Ritual aspects of Irish portal tombs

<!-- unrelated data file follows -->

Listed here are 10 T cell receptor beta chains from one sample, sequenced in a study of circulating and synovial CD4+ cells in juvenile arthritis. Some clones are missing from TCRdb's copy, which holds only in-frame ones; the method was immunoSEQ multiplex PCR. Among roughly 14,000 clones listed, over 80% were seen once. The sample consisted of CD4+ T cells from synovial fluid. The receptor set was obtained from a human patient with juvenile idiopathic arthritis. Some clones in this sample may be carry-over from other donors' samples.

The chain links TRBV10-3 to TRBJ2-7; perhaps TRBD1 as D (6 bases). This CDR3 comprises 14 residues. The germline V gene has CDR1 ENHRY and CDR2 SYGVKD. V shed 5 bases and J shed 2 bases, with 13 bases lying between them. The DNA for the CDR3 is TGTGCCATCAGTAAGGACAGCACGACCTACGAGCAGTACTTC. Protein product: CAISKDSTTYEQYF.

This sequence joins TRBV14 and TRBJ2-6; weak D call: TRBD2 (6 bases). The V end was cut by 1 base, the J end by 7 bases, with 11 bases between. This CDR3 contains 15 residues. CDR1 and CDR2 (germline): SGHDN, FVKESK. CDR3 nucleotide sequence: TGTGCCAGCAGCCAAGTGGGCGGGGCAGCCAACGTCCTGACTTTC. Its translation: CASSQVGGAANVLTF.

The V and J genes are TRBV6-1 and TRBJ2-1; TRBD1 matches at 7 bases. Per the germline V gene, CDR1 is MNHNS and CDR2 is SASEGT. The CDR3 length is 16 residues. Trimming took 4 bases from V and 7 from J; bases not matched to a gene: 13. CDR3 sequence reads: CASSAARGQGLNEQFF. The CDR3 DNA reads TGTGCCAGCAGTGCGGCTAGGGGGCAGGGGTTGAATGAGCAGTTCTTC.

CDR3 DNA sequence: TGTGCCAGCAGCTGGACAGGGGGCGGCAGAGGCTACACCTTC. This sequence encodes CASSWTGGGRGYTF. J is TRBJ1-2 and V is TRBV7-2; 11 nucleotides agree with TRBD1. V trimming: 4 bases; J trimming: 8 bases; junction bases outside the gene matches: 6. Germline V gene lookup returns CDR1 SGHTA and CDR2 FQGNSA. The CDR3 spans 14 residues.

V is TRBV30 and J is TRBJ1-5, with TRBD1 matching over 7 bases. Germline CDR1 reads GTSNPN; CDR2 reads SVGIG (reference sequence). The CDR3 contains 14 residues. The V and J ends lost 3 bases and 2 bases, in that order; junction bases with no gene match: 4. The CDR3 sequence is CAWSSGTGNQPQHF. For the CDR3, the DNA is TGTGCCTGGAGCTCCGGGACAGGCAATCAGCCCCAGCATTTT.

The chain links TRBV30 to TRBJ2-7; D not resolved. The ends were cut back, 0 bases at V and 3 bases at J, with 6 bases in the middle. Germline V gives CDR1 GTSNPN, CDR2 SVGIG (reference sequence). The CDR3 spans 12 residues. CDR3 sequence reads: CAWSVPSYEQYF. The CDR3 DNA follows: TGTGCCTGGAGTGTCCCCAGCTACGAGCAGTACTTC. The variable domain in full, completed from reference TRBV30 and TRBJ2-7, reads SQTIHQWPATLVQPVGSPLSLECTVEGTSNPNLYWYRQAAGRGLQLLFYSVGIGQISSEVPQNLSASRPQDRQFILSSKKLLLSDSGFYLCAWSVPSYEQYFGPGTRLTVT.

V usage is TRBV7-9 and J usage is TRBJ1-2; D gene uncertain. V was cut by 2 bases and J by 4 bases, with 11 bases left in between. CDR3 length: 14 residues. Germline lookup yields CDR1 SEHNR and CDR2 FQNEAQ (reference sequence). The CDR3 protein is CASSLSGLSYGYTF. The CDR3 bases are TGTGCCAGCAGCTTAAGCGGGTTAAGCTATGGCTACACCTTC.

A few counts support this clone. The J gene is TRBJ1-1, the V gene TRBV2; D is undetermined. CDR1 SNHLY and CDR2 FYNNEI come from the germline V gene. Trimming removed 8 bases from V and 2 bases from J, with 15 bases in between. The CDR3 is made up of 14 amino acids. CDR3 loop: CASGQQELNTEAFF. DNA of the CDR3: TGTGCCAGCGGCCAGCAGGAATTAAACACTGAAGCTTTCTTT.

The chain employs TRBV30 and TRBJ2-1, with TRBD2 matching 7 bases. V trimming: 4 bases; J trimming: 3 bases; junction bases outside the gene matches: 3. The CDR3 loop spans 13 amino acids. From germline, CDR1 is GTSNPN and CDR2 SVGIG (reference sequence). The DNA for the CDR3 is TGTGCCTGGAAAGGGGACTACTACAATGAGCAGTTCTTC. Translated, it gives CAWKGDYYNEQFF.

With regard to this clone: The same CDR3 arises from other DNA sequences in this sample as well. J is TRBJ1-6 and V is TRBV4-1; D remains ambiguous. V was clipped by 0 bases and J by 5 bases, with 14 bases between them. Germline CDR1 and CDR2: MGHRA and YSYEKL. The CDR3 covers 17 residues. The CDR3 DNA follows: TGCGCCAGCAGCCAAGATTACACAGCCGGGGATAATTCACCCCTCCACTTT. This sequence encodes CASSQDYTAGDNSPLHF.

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Portal tombs, of which there are approximately 180 in Ireland, are the least studied of the great megaliths of Neolithic Ireland. Although they have all been recorded and described, this study is the first to be entirely concerned with ritual aspects of these enigmatic monuments. Portal tombs may have been constructed early in the Neolithic, and are possibly earlier than any other monumental type, in a period when lifestyle and beliefs were undergoing major changes, probably due to the arrival of settlers from overseas. Varying theoretical approaches, as well as previous and current understandings of the period, are examined, with particular emphasis on the nature of the Neolithic evidence, Neolithic monuments and Neolithic society, ritual practices, beliefs and use and understanding of the landscape. Three aspects are specifically focussed on in the present study: landscape siting of the portal tombs, portal tomb morphology, and evidence for ritual of construction and use of portal tombs. It is argued that portal tombs displayed a repetitive selection of preferred sites in the landscape. Location beside certain water features, and an avoidance of others, a preference for inconspicuous locations and avoidance of high ground are noted, and interpretations of these field observations are suggested. It is also argued that portal tombs were firmly connected with farming, and were constructed on the boundary between potentially suitable agricultural land and areas more difficult to work, perhaps at the limit of initial forest clearance. Portal tombs might have been raised as an expression of celebration, or triumph, as the laborious tree felling was completed, and thus the ritual of construction is suggested as the primary intention, with later, unintended, reuse resulting from changes in ritual practice and beliefs. Examination of the morphology of the tombs reveals a universal similarity in the main parts of the structure, with differences emerging in less important aspects. This may have resulted from the presentation of an overarching belief system, perhaps of a three-fold cosmology, with freedom to display localised concerns. Additionally, it is suggested that the morphology of portal tombs may also be a reference to the shape of a bull ¿ a powerful symbol of the agrarian lifestyle and a celebration of an animal previously unknown in Ireland. The architecture of the portal tombs does not encourage later ritual performances, and this, together with preferred aspects of siting, strengthens the impression that the ritual of construction was the initial intended rite. In terms of evidence for rituals of construction and of use, excavation evidence suggests that the construction of portal tombs may have proceeded in a sequence of stages, and some portal tombs may have been built on sites already ritualised by deposits. The small amount of surviving burial evidence suggests that the interment of unburnt bodies, in a communal, unsorted manner, was the norm. Later depositions of human remains and a small number of domestic-type items occurred in at least some portal tombs, demonstrating that ritual practices had changed; it is suggested that these changes may have involved a developing attitude towards ancestral veneration.